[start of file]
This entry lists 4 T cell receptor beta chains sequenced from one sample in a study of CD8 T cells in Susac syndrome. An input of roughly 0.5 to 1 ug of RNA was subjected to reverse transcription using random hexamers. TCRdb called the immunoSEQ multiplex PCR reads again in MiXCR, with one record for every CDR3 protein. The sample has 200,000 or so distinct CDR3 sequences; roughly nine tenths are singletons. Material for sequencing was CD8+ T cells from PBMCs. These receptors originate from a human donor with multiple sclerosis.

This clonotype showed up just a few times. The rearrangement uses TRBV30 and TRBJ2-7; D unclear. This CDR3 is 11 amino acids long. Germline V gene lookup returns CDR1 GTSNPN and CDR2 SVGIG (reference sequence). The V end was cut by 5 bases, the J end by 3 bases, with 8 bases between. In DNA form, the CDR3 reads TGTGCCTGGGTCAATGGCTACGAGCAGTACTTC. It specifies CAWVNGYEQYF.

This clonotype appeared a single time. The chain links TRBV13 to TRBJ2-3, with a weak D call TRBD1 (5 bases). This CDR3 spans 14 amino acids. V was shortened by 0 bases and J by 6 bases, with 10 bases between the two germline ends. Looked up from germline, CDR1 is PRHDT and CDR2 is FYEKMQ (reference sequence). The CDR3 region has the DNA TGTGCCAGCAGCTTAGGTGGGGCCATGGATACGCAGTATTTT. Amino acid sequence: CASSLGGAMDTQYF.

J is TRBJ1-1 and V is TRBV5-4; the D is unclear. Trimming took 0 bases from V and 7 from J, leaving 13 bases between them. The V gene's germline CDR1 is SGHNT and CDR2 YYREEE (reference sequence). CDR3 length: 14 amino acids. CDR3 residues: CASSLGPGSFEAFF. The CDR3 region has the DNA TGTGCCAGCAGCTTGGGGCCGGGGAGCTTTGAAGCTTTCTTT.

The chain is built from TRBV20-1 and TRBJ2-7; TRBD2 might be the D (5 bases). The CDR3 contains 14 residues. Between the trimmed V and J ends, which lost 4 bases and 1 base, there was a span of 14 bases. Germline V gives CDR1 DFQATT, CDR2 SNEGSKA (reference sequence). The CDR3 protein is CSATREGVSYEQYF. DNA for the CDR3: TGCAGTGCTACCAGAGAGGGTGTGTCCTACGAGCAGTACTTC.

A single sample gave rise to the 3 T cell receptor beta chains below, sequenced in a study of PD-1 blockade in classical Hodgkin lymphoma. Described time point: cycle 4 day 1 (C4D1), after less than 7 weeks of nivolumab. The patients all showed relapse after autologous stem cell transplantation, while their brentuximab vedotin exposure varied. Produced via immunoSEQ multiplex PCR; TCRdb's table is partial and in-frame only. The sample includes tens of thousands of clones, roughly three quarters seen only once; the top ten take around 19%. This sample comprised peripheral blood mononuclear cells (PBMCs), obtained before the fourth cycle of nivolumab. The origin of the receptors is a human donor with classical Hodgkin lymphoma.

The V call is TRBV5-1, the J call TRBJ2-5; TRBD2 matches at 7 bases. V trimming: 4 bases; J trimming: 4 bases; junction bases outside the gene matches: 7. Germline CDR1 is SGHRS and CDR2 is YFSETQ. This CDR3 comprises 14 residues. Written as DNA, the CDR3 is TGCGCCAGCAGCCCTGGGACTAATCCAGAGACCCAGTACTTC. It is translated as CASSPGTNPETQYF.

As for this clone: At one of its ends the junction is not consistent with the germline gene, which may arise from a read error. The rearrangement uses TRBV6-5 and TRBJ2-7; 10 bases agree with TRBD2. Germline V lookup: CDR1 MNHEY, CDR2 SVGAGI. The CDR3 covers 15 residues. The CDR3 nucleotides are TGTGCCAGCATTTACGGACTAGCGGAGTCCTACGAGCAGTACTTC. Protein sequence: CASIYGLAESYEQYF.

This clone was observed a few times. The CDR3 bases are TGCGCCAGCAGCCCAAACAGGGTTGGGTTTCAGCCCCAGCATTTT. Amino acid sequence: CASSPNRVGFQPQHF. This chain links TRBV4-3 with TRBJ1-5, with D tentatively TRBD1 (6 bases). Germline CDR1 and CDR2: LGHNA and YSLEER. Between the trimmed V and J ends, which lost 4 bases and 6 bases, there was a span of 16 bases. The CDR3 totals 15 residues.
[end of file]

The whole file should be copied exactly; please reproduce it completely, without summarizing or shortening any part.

This entry lists 4 T cell receptor beta chains sequenced from one sample in a study of CD8 T cells in Susac syndrome. An input of roughly 0.5 to 1 ug of RNA was subjected to reverse transcription using random hexamers. TCRdb called the immunoSEQ multiplex PCR reads again in MiXCR, with one record for every CDR3 protein. The sample has 200,000 or so distinct CDR3 sequences; roughly nine tenths are singletons. Material for sequencing was CD8+ T cells from PBMCs. These receptors originate from a human donor with multiple sclerosis.

This clonotype showed up just a few times. The rearrangement uses TRBV30 and TRBJ2-7; D unclear. This CDR3 is 11 amino acids long. Germline V gene lookup returns CDR1 GTSNPN and CDR2 SVGIG (reference sequence). The V end was cut by 5 bases, the J end by 3 bases, with 8 bases between. In DNA form, the CDR3 reads TGTGCCTGGGTCAATGGCTACGAGCAGTACTTC. It specifies CAWVNGYEQYF.

This clonotype appeared a single time. The chain links TRBV13 to TRBJ2-3, with a weak D call TRBD1 (5 bases). This CDR3 spans 14 amino acids. V was shortened by 0 bases and J by 6 bases, with 10 bases between the two germline ends. Looked up from germline, CDR1 is PRHDT and CDR2 is FYEKMQ (reference sequence). The CDR3 region has the DNA TGTGCCAGCAGCTTAGGTGGGGCCATGGATACGCAGTATTTT. Amino acid sequence: CASSLGGAMDTQYF.

J is TRBJ1-1 and V is TRBV5-4; the D is unclear. Trimming took 0 bases from V and 7 from J, leaving 13 bases between them. The V gene's germline CDR1 is SGHNT and CDR2 YYREEE (reference sequence). CDR3 length: 14 amino acids. CDR3 residues: CASSLGPGSFEAFF. The CDR3 region has the DNA TGTGCCAGCAGCTTGGGGCCGGGGAGCTTTGAAGCTTTCTTT.

The chain is built from TRBV20-1 and TRBJ2-7; TRBD2 might be the D (5 bases). The CDR3 contains 14 residues. Between the trimmed V and J ends, which lost 4 bases and 1 base, there was a span of 14 bases. Germline V gives CDR1 DFQATT, CDR2 SNEGSKA (reference sequence). The CDR3 protein is CSATREGVSYEQYF. DNA for the CDR3: TGCAGTGCTACCAGAGAGGGTGTGTCCTACGAGCAGTACTTC.

A single sample gave rise to the 3 T cell receptor beta chains below, sequenced in a study of PD-1 blockade in classical Hodgkin lymphoma. Described time point: cycle 4 day 1 (C4D1), after less than 7 weeks of nivolumab. The patients all showed relapse after autologous stem cell transplantation, while their brentuximab vedotin exposure varied. Produced via immunoSEQ multiplex PCR; TCRdb's table is partial and in-frame only. The sample includes tens of thousands of clones, roughly three quarters seen only once; the top ten take around 19%. This sample comprised peripheral blood mononuclear cells (PBMCs), obtained before the fourth cycle of nivolumab. The origin of the receptors is a human donor with classical Hodgkin lymphoma.

The V call is TRBV5-1, the J call TRBJ2-5; TRBD2 matches at 7 bases. V trimming: 4 bases; J trimming: 4 bases; junction bases outside the gene matches: 7. Germline CDR1 is SGHRS and CDR2 is YFSETQ. This CDR3 comprises 14 residues. Written as DNA, the CDR3 is TGCGCCAGCAGCCCTGGGACTAATCCAGAGACCCAGTACTTC. It is translated as CASSPGTNPETQYF.

As for this clone: At one of its ends the junction is not consistent with the germline gene, which may arise from a read error. The rearrangement uses TRBV6-5 and TRBJ2-7; 10 bases agree with TRBD2. Germline V lookup: CDR1 MNHEY, CDR2 SVGAGI. The CDR3 covers 15 residues. The CDR3 nucleotides are TGTGCCAGCATTTACGGACTAGCGGAGTCCTACGAGCAGTACTTC. Protein sequence: CASIYGLAESYEQYF.

This clone was observed a few times. The CDR3 bases are TGCGCCAGCAGCCCAAACAGGGTTGGGTTTCAGCCCCAGCATTTT. Amino acid sequence: CASSPNRVGFQPQHF. This chain links TRBV4-3 with TRBJ1-5, with D tentatively TRBD1 (6 bases). Germline CDR1 and CDR2: LGHNA and YSLEER. Between the trimmed V and J ends, which lost 4 bases and 6 bases, there was a span of 16 bases. The CDR3 totals 15 residues.